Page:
Appellate court remands Recall Them All lawsuit back to trial court
Those whose signatures were declared ineligible on petitions seeking to recall two Yuma City Council members will have their day in court after all.
A three-judge panel of the Arizona Court of Appeals has reversed a lower court's dismissal of a lawsuit brought by backers of the recall effort. The lawsuit filed by Mitchell Dunn, chairman of Recall Them All 2012, challenged the striking by city and county officials of several signatures from their recall petitions.
In the lawsuit, Dunn alleged that Yuma City Clerk Lynda Bushong and Yuma County Recorder Robin Stallworth Pouquette illegally removed several signatures from the petitions collected by the committee. As a result, there were insufficient valid signatures to force a recall election of Councilmen Paul Johnson and Jerry Stuart.
Yuma County Superior Court Judge John Nelson in September dismissed the special action filed by Recall Them All 2012, citing lack of jurisdiction “over the case as pled” and granting relief to Bushong and Stallworth Pouquette.
Dunn appealed Nelson's ruling to the state appellate court, claiming that the rights of 118 registered voters in the city were violated when their signatures were removed from the petitions.
In its memorandum, the appellate court wrote that “the relevant statutory provisions do not seem to provide a direct statutory basis for challenging signatures that have been struck. We disagree, however, that the relevant statutes do not allow a challenge to stricken signatures.”
The memorandum continued: “ ... such a myopic construction would undermine the Constitutional guarantee of the people's right to attempt to recall public officials. Consequently, the committee can challenge the signatures stricken by the receiving officer (Bushong) and Recorder from the recall petitions' signature sheets.”
In conclusion, the memorandum states: “Consequently, we reverse the dismissal with prejudice and remand this matter for a hearing to allow the court to determine whether any of the stricken signatures were struck contrary to the applicable statutes.”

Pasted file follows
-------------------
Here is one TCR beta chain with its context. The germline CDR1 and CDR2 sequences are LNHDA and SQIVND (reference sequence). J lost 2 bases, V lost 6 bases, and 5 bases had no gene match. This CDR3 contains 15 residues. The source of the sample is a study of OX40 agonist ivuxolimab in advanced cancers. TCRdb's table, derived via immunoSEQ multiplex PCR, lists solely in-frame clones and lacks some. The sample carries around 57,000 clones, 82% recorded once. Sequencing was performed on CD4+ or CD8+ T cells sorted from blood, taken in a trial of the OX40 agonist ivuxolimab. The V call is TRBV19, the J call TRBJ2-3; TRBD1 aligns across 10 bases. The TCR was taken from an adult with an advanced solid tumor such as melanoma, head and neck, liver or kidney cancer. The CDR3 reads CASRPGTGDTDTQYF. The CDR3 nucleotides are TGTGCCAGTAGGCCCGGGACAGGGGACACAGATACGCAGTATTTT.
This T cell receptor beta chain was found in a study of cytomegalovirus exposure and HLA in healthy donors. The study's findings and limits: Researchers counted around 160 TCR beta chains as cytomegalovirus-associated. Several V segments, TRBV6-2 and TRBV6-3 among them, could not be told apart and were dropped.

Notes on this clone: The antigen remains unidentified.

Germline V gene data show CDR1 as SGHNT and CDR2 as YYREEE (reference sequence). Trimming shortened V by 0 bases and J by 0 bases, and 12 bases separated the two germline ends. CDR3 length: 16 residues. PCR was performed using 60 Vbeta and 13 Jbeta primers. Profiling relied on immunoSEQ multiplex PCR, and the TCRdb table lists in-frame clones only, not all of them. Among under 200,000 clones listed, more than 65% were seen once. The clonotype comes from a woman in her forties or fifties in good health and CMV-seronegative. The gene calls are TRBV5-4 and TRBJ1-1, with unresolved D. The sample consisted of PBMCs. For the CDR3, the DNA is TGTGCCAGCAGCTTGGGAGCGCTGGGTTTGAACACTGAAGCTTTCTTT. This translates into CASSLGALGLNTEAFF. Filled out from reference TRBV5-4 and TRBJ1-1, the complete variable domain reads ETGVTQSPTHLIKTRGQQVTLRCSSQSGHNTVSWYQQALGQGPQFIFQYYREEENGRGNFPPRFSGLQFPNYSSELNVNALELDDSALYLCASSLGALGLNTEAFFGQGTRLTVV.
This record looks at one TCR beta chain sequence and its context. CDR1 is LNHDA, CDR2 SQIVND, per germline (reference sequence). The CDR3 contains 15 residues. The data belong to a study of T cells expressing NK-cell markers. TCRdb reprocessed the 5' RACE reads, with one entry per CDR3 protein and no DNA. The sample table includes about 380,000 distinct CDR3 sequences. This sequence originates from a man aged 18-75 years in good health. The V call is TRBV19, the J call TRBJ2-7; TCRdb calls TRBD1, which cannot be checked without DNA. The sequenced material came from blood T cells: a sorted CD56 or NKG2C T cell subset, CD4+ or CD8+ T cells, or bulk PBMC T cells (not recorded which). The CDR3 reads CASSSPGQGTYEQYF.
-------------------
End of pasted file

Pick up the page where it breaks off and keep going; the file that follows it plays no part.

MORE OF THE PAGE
Joshua Carden, the attorney representing Recall Them All 2012, responded: “Now we will have the hearing we prepared for in the first place ... reviewing the eligibility of the signatures that had been stricken.”
Mayor Al Krieger said he thinks the court's “language was very clear and direct that elected officials at all levels of government ought to be focused on protecting the rights of citizens. That ought to be their primary purpose.”
The city has 10 days to appeal the appellate court's decision to the Arizona Supreme Court.
City Administrator Greg Wilkinson declined to comment on the decision or whether the city would appeal the decision.
The law firm Snell & Wilmer, which represented Bushong on the case, did not return a phone call seeking comment by press time.
According to the appellate court's memorandum, Recorder Stallworth Pouquette filed a notice with the court that she “will abide by the direction provided by the Court in its resolution of the issues.”
The appellate court also denied a request by Johnson and Stuart for attorney's fees and costs they have incurred. “They are not entitled to fees because this is not a case involving a contract,” the court wrote. “Moreover, they are not entitled to fees as a sanction for filing a meritless appeal because it was not meritless.”
Johnson said he hasn't seen a copy of the decision “but I trust the courts and am sure they'll do the right thing.”
“It's now back in Judge Nelson's court for his decision,” said Stuart. “We'll see how he handles their request.”